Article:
The footpath is passing through private property (belonging to the house above) and I am impressed by the well maintained path and by the politeness of the signs. I am used to curt commands: ‘Keep to the path. Private land.’ Here the sign says: ‘You are welcome to walk on the paths indicated.’ Other landowners could learn from this!

12 Lesceave CliffNow I walk along a sloping section of cliff that has been donated to the National Trust, Lesceave Cliff says the sign, but my map calls it Rinsey West Cliff.

It is raining heavily now. I come down off the cliff and onto Praa Sands – a mile of sandy beach. There is no shelter and the rain lashes in from the sea. I am the only person walking on the sands. Head down, I plod along and am soon soaked through to my underwear.

Suddenly a buggy appears at the far end of the beach and roars down towards me. I recognise the uniform of a local lifeguard. How embarrassing, I think. He is coming to rescue me! Would I accept a lift if he offers me one? But my dilemma is resolved when he doesn’t stop, just whizzes by and carries on to the end of the beach, turns round and hurtles back. He is just doing a regular check of the beach to see if anyone is in trouble.

At the west end of Praa beach is Sydney Cove. Here there are some buildings and a cafe. I meet my husband who has parked a few miles further on at Perranuthnoe and has walked to meet me. Rather irritatingly, he is not as wet as I am.

We have a cup of tea and cake for lunch. I think we are the only customers.

tea dear, Praa Sands, Ruth walking the coastyes please, Ruths coastal walk, Praa Sands

Before we have time to dry out completely, we set off again.  ‘Embrace the wet.’

I am sure this would be a spectacular walk on a fine day. Pirates and smugglers used to haunt the area. The coast is dotted with numerous tiny coves, each one edged by sharp rocks. Bringing a ship safely in must have been very tricky. Prussia Cove, Piskies Cove, Cudden Point. Romantic names.

pirate coves and The Enys, Ruth on SWCP

We come across a sign explaining that the area is being used by the University of Exeter who are studying wild cabbages.

Exeter Uni cabbage study site, Ruth coast walking, Cornwall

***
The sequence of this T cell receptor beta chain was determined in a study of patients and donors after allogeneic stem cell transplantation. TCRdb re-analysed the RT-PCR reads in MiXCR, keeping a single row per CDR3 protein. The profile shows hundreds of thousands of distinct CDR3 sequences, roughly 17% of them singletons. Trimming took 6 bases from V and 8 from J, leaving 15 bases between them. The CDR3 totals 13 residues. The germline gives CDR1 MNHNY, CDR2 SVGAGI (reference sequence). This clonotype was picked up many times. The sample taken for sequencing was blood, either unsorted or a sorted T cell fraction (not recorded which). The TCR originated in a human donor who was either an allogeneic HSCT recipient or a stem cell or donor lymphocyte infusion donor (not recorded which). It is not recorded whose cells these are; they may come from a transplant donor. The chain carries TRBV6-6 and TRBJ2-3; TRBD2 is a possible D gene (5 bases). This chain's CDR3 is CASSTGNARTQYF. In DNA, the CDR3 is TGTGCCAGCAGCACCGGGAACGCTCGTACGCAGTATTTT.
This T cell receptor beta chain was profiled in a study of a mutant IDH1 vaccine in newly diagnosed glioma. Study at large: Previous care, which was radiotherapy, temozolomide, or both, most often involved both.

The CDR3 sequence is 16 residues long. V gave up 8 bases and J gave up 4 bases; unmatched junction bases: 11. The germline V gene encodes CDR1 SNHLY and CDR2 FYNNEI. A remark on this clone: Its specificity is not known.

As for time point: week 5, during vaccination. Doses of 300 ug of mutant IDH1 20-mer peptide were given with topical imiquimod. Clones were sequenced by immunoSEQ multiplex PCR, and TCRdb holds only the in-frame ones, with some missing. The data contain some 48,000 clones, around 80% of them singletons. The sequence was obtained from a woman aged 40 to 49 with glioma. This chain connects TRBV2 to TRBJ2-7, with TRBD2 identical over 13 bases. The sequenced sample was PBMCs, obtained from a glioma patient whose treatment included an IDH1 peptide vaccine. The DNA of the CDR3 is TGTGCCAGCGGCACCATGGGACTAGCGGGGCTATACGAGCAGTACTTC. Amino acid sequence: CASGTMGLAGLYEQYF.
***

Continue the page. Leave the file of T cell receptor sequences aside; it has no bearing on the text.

A wild cabbage project sounds interesting.

CabbageGirl, on Ruth's coast walkFor further details we could contact ‘Cabbage Girl’ and a blog address is given on the sign.

[Although the URL is incorrect, I did track down a site that belonged to a ‘Cabbage Girl’ and I left her a message. No response. Whether the cabbage project is still ongoing remains unclear.]

My husband has been telling me of his adventures on the way to meet me. He said he hadn’t realised how dangerous coastal walking was.

Dangerous? Yes. One part of the path ahead, he tells me, involves a mad scramble over wave-lashed rocks. I wasn’t looking forward to this at all.

Luckily, when we come to the ‘dangerous’ rocks we realise he must have simply missed the proper path which turns out to be a very safe amble along the top of a low cliff above the  beach. My husband doesn’t believe in map reading. Amateur!

He shows me the path that he took and it does appear to lead down to the rocky beach. I have to admit it seems very misleading.

my husband's short cut, walking the SWCP, Cornwall

I am relieved when we reach Perran Sands and the walk is over. I did my best to ’embrace the wet’ – but it was hard work.

Miles walked = 8.5
Total from start = 1,155
High points = the copper mines.
Low points = getting soaked on Praa Beach.


About Ruth Livingstone

Walker, writer, photographer, blogger, doctor, woman, etc.
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15 Responses to 116 Porthleven to Praa Sands

  1. Well done for braving through the rain!

    I’m sure that stretch is lovely in bright sunshine. I know for a fact that it’s exciting and mysterious in thick fog, with the chimneys of Wheal Trawavas looming unexpectedly out of the mist…

  2. Andrea says:

    Really enjoyed reading this – sounds like a great day really and the photos are excellent. Makes my feet itch…………………started a blog of my walk (which is likely to stretch out over the months and years ahead) – http://footstepsbythesea.blogspot.co.uk/

  3. mariekeates says:

    Wet walks are my bug bear. I did get some waterproof trousers but they make me so hot and sweaty I feel like I’ve got wet anyway. No win situation. The Tim mines look really interesting.

  4. afishy says:

    Always enjoy reading about your walks. Many thanks for sharing them.

  5. John says:

    Hi Ruth, your pink plant on the gorse is gorse dodder a parasite of gorse.
    Cheers J.P.

  6. Andrew JS says:

    Great to see you back walking again, Ruth. I hope you don’t have to wait too long before continuing the journey.

  7. Pingback: Walk 46: Gunwalloe to Perranunthoe – 13th April 2017 | B & N's ridiculous journey

  8. Karen White says:

    That holiday let on the clifftop at Rinsey Head looks fabulous, thanks for the link.